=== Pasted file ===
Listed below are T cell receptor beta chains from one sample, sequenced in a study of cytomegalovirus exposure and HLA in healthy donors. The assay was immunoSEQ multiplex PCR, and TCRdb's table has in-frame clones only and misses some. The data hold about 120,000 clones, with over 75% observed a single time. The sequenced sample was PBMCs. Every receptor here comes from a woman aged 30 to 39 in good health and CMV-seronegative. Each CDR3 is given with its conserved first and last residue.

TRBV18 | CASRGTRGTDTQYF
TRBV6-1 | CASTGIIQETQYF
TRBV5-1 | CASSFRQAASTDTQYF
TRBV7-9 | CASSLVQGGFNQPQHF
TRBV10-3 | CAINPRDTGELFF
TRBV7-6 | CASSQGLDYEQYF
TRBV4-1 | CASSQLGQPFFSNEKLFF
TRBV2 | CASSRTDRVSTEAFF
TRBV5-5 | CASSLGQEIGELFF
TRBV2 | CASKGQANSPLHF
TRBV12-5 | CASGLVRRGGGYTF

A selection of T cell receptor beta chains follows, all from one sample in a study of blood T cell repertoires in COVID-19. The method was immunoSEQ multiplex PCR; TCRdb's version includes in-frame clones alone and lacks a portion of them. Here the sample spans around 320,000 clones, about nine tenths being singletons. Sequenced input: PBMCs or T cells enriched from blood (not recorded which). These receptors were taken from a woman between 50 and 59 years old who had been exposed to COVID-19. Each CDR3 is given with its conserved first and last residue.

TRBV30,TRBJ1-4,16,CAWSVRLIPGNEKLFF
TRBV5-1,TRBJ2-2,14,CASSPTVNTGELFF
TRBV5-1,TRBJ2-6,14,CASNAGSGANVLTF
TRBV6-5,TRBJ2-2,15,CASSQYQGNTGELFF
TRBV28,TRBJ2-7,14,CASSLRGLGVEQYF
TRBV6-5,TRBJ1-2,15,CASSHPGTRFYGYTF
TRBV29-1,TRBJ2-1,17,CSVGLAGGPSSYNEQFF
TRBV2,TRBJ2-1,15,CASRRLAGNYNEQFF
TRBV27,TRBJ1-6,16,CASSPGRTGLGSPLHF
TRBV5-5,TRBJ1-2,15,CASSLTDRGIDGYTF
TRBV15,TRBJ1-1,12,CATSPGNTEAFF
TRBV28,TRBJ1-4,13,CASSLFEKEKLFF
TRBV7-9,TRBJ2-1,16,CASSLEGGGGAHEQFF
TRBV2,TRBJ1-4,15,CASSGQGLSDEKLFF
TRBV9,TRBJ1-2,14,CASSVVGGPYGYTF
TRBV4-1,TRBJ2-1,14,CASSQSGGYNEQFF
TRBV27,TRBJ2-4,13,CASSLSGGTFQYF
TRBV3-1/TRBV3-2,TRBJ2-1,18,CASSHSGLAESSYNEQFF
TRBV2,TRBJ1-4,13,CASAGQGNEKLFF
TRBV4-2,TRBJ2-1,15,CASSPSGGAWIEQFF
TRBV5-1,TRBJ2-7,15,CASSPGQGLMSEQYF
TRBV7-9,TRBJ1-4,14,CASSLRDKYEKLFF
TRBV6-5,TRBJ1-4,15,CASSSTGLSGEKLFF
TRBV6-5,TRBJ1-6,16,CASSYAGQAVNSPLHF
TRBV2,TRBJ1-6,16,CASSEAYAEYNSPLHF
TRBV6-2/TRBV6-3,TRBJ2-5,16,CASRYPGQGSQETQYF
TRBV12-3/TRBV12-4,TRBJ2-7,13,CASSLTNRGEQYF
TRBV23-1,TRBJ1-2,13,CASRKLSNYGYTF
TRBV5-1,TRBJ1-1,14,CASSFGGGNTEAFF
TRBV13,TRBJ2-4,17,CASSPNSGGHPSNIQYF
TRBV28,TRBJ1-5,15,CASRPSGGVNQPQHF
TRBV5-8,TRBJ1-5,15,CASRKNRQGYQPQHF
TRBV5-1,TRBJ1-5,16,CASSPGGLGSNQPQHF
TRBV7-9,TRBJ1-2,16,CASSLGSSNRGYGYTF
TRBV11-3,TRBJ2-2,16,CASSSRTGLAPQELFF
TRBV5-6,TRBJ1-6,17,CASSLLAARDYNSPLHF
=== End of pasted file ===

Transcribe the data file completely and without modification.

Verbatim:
Listed below are T cell receptor beta chains from one sample, sequenced in a study of cytomegalovirus exposure and HLA in healthy donors. The assay was immunoSEQ multiplex PCR, and TCRdb's table has in-frame clones only and misses some. The data hold about 120,000 clones, with over 75% observed a single time. The sequenced sample was PBMCs. Every receptor here comes from a woman aged 30 to 39 in good health and CMV-seronegative. Each CDR3 is given with its conserved first and last residue.

TRBV18 | CASRGTRGTDTQYF
TRBV6-1 | CASTGIIQETQYF
TRBV5-1 | CASSFRQAASTDTQYF
TRBV7-9 | CASSLVQGGFNQPQHF
TRBV10-3 | CAINPRDTGELFF
TRBV7-6 | CASSQGLDYEQYF
TRBV4-1 | CASSQLGQPFFSNEKLFF
TRBV2 | CASSRTDRVSTEAFF
TRBV5-5 | CASSLGQEIGELFF
TRBV2 | CASKGQANSPLHF
TRBV12-5 | CASGLVRRGGGYTF

A selection of T cell receptor beta chains follows, all from one sample in a study of blood T cell repertoires in COVID-19. The method was immunoSEQ multiplex PCR; TCRdb's version includes in-frame clones alone and lacks a portion of them. Here the sample spans around 320,000 clones, about nine tenths being singletons. Sequenced input: PBMCs or T cells enriched from blood (not recorded which). These receptors were taken from a woman between 50 and 59 years old who had been exposed to COVID-19. Each CDR3 is given with its conserved first and last residue.

TRBV30,TRBJ1-4,16,CAWSVRLIPGNEKLFF
TRBV5-1,TRBJ2-2,14,CASSPTVNTGELFF
TRBV5-1,TRBJ2-6,14,CASNAGSGANVLTF
TRBV6-5,TRBJ2-2,15,CASSQYQGNTGELFF
TRBV28,TRBJ2-7,14,CASSLRGLGVEQYF
TRBV6-5,TRBJ1-2,15,CASSHPGTRFYGYTF
TRBV29-1,TRBJ2-1,17,CSVGLAGGPSSYNEQFF
TRBV2,TRBJ2-1,15,CASRRLAGNYNEQFF
TRBV27,TRBJ1-6,16,CASSPGRTGLGSPLHF
TRBV5-5,TRBJ1-2,15,CASSLTDRGIDGYTF
TRBV15,TRBJ1-1,12,CATSPGNTEAFF
TRBV28,TRBJ1-4,13,CASSLFEKEKLFF
TRBV7-9,TRBJ2-1,16,CASSLEGGGGAHEQFF
TRBV2,TRBJ1-4,15,CASSGQGLSDEKLFF
TRBV9,TRBJ1-2,14,CASSVVGGPYGYTF
TRBV4-1,TRBJ2-1,14,CASSQSGGYNEQFF
TRBV27,TRBJ2-4,13,CASSLSGGTFQYF
TRBV3-1/TRBV3-2,TRBJ2-1,18,CASSHSGLAESSYNEQFF
TRBV2,TRBJ1-4,13,CASAGQGNEKLFF
TRBV4-2,TRBJ2-1,15,CASSPSGGAWIEQFF
TRBV5-1,TRBJ2-7,15,CASSPGQGLMSEQYF
TRBV7-9,TRBJ1-4,14,CASSLRDKYEKLFF
TRBV6-5,TRBJ1-4,15,CASSSTGLSGEKLFF
TRBV6-5,TRBJ1-6,16,CASSYAGQAVNSPLHF
TRBV2,TRBJ1-6,16,CASSEAYAEYNSPLHF
TRBV6-2/TRBV6-3,TRBJ2-5,16,CASRYPGQGSQETQYF
TRBV12-3/TRBV12-4,TRBJ2-7,13,CASSLTNRGEQYF
TRBV23-1,TRBJ1-2,13,CASRKLSNYGYTF
TRBV5-1,TRBJ1-1,14,CASSFGGGNTEAFF
TRBV13,TRBJ2-4,17,CASSPNSGGHPSNIQYF
TRBV28,TRBJ1-5,15,CASRPSGGVNQPQHF
TRBV5-8,TRBJ1-5,15,CASRKNRQGYQPQHF
TRBV5-1,TRBJ1-5,16,CASSPGGLGSNQPQHF
TRBV7-9,TRBJ1-2,16,CASSLGSSNRGYGYTF
TRBV11-3,TRBJ2-2,16,CASSSRTGLAPQELFF
TRBV5-6,TRBJ1-6,17,CASSLLAARDYNSPLHF